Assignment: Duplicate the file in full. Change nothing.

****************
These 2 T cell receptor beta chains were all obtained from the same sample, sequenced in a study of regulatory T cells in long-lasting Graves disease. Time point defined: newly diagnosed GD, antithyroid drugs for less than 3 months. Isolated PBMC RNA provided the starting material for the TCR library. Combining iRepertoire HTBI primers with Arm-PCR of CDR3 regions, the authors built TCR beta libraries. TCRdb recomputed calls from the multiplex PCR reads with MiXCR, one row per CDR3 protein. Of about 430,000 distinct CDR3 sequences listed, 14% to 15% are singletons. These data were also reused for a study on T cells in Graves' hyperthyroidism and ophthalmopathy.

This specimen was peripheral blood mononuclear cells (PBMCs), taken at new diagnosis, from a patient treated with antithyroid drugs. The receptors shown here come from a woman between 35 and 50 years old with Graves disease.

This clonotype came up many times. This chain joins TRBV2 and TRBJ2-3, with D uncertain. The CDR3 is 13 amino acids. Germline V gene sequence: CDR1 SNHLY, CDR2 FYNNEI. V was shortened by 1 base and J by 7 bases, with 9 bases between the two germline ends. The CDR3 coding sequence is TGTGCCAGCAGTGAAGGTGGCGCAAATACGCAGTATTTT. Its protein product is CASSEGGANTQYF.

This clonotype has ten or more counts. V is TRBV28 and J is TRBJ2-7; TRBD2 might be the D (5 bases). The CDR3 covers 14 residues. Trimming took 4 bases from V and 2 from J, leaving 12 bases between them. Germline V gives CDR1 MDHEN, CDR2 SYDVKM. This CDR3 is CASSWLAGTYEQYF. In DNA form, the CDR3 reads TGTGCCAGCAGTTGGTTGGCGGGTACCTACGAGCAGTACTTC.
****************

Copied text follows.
These 2 T cell receptor beta chains were all obtained from the same sample, sequenced in a study of regulatory T cells in long-lasting Graves disease. Time point defined: newly diagnosed GD, antithyroid drugs for less than 3 months. Isolated PBMC RNA provided the starting material for the TCR library. Combining iRepertoire HTBI primers with Arm-PCR of CDR3 regions, the authors built TCR beta libraries. TCRdb recomputed calls from the multiplex PCR reads with MiXCR, one row per CDR3 protein. Of about 430,000 distinct CDR3 sequences listed, 14% to 15% are singletons. These data were also reused for a study on T cells in Graves' hyperthyroidism and ophthalmopathy.

This specimen was peripheral blood mononuclear cells (PBMCs), taken at new diagnosis, from a patient treated with antithyroid drugs. The receptors shown here come from a woman between 35 and 50 years old with Graves disease.

This clonotype came up many times. This chain joins TRBV2 and TRBJ2-3, with D uncertain. The CDR3 is 13 amino acids. Germline V gene sequence: CDR1 SNHLY, CDR2 FYNNEI. V was shortened by 1 base and J by 7 bases, with 9 bases between the two germline ends. The CDR3 coding sequence is TGTGCCAGCAGTGAAGGTGGCGCAAATACGCAGTATTTT. Its protein product is CASSEGGANTQYF.

This clonotype has ten or more counts. V is TRBV28 and J is TRBJ2-7; TRBD2 might be the D (5 bases). The CDR3 covers 14 residues. Trimming took 4 bases from V and 2 from J, leaving 12 bases between them. Germline V gives CDR1 MDHEN, CDR2 SYDVKM. This CDR3 is CASSWLAGTYEQYF. In DNA form, the CDR3 reads TGTGCCAGCAGTTGGTTGGCGGGTACCTACGAGCAGTACTTC.